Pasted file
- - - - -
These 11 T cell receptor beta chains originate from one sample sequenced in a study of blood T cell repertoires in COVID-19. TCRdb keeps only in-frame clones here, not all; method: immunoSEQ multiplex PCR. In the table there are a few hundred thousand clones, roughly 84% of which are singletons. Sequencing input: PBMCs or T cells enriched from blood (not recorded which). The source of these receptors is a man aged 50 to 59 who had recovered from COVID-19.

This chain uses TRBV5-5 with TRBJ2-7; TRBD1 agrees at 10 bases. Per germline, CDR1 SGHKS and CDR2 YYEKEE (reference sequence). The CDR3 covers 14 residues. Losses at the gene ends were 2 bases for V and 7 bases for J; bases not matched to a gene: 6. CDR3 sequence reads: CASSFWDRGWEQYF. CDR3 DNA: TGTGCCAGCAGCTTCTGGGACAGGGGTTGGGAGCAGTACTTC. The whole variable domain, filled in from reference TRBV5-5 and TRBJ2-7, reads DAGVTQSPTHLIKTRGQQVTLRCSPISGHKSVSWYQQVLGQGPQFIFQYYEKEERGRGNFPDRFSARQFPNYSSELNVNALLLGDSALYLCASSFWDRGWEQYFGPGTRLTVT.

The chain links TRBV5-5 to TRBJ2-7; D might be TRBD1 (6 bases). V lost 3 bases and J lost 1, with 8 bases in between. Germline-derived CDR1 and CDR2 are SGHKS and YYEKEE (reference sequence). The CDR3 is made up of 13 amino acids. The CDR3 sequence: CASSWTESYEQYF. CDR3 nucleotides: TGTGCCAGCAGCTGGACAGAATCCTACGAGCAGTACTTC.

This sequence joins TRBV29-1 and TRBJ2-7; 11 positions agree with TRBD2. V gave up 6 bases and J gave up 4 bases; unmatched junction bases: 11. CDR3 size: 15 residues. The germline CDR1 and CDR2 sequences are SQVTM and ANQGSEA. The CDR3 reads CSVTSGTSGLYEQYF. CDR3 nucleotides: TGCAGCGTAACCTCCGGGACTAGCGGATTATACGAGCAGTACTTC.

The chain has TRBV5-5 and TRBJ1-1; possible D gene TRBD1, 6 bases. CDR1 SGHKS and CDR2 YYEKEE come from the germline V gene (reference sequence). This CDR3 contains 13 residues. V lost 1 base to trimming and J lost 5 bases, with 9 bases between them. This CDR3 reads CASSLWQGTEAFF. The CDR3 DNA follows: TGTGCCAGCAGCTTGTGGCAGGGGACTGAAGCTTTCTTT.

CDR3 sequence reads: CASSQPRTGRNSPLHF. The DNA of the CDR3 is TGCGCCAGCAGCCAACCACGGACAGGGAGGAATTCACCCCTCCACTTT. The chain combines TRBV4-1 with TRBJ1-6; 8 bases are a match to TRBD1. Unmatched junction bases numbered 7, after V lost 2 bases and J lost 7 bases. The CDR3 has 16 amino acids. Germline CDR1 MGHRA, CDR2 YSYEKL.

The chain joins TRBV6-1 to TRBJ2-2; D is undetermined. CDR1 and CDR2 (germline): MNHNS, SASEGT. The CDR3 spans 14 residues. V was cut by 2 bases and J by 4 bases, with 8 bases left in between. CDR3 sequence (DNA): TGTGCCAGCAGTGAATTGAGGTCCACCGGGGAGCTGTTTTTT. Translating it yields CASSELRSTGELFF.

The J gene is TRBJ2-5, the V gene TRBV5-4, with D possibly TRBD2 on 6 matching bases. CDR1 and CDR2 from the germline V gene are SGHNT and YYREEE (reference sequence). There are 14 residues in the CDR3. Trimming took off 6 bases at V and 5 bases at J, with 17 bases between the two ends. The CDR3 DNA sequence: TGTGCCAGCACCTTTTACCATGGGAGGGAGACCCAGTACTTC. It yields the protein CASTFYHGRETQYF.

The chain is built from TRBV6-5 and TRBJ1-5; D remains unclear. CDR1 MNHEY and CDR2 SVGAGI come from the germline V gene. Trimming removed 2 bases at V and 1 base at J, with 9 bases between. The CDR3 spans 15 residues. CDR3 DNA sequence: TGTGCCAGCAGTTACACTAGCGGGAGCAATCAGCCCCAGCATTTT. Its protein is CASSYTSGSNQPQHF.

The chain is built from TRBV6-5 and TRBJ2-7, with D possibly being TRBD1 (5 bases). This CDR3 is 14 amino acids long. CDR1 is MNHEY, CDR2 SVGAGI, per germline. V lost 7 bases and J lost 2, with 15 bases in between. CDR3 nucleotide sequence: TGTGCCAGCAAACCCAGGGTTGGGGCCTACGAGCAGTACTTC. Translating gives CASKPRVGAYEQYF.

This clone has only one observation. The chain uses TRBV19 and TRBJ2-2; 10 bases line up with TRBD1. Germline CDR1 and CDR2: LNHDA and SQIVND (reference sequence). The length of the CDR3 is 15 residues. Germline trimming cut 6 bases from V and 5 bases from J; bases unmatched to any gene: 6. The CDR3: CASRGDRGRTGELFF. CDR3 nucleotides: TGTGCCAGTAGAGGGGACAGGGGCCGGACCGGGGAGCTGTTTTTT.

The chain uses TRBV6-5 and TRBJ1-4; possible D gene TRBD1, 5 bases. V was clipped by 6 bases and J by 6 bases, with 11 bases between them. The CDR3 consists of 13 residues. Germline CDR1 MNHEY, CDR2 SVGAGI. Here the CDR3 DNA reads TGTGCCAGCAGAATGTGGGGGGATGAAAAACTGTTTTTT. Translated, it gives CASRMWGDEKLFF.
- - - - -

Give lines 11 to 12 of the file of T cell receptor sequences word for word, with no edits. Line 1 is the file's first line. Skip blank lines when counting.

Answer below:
This clone has only one observation. The chain uses TRBV19 and TRBJ2-2; 10 bases line up with TRBD1. Germline CDR1 and CDR2: LNHDA and SQIVND (reference sequence). The length of the CDR3 is 15 residues. Germline trimming cut 6 bases from V and 5 bases from J; bases unmatched to any gene: 6. The CDR3: CASRGDRGRTGELFF. CDR3 nucleotides: TGTGCCAGTAGAGGGGACAGGGGCCGGACCGGGGAGCTGTTTTTT.

The chain uses TRBV6-5 and TRBJ1-4; possible D gene TRBD1, 5 bases. V was clipped by 6 bases and J by 6 bases, with 11 bases between them. The CDR3 consists of 13 residues. Germline CDR1 MNHEY, CDR2 SVGAGI. Here the CDR3 DNA reads TGTGCCAGCAGAATGTGGGGGGATGAAAAACTGTTTTTT. Translated, it gives CASRMWGDEKLFF.